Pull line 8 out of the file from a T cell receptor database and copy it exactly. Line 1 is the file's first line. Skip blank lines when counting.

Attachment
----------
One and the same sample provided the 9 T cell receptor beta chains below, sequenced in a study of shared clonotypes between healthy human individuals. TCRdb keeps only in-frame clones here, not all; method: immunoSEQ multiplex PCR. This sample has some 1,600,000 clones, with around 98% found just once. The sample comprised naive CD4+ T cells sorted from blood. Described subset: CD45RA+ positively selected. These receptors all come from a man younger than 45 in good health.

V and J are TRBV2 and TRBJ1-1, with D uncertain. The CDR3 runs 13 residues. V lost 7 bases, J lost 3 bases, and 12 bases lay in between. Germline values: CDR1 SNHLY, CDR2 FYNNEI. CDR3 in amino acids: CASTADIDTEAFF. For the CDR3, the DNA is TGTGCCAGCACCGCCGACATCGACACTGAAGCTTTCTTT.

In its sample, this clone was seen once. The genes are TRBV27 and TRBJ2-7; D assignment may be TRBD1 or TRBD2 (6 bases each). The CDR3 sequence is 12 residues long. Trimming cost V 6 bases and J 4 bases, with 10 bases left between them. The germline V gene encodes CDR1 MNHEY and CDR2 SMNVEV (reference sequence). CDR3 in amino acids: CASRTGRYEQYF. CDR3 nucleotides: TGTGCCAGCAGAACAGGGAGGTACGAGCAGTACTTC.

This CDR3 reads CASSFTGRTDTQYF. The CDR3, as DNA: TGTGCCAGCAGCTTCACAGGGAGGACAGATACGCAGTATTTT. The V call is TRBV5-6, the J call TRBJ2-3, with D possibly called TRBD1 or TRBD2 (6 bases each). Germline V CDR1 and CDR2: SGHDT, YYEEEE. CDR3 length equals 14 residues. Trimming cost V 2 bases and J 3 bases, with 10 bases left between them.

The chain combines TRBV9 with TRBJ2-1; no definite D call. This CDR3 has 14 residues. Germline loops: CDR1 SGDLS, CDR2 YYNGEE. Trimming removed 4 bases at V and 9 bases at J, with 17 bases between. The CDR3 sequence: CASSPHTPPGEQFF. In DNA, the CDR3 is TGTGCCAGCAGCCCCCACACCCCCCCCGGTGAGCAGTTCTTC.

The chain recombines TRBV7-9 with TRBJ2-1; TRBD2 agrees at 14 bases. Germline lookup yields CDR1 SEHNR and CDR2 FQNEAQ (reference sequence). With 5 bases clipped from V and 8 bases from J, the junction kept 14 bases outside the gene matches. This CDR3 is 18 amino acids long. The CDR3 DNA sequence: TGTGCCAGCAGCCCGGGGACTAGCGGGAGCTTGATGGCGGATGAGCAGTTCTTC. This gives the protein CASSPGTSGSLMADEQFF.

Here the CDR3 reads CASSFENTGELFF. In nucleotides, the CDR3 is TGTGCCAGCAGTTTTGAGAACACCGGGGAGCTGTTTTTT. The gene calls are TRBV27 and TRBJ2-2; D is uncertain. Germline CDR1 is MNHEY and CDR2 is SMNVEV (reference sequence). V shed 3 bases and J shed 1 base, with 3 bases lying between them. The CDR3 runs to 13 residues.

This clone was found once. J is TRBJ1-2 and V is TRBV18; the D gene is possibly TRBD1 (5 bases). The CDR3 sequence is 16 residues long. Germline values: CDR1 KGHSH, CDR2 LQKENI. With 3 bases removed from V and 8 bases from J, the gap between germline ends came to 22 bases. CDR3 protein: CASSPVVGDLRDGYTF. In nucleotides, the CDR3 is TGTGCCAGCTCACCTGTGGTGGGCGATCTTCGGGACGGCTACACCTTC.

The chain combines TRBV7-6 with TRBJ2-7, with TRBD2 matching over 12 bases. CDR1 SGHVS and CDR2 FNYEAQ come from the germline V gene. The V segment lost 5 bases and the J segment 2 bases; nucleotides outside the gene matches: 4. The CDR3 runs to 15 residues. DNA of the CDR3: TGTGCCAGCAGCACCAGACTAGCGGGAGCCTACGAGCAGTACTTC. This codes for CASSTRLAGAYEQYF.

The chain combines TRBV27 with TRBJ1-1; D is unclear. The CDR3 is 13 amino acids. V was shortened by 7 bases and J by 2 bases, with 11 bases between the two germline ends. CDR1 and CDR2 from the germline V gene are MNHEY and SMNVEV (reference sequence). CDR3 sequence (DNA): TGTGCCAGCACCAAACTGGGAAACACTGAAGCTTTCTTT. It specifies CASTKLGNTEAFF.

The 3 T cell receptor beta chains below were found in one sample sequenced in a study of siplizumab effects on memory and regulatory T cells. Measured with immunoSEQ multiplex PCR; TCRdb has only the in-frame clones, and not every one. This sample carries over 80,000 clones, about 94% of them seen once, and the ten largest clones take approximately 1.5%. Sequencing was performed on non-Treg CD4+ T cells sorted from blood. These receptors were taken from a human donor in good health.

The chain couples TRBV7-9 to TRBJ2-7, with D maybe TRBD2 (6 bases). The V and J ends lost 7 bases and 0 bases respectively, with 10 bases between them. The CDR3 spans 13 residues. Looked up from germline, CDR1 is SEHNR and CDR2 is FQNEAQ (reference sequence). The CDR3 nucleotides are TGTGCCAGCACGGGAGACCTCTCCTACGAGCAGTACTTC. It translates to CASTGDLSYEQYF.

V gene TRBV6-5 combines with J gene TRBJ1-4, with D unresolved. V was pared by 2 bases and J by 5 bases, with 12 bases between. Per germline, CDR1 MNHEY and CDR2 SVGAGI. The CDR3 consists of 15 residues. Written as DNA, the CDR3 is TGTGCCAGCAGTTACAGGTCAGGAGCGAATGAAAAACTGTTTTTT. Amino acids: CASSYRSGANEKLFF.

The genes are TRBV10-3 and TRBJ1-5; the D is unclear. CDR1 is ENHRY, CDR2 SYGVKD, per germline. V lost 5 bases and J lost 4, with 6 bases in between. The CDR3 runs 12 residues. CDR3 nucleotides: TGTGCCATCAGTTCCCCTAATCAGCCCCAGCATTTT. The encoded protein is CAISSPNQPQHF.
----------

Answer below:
This clone was found once. J is TRBJ1-2 and V is TRBV18; the D gene is possibly TRBD1 (5 bases). The CDR3 sequence is 16 residues long. Germline values: CDR1 KGHSH, CDR2 LQKENI. With 3 bases removed from V and 8 bases from J, the gap between germline ends came to 22 bases. CDR3 protein: CASSPVVGDLRDGYTF. In nucleotides, the CDR3 is TGTGCCAGCTCACCTGTGGTGGGCGATCTTCGGGACGGCTACACCTTC.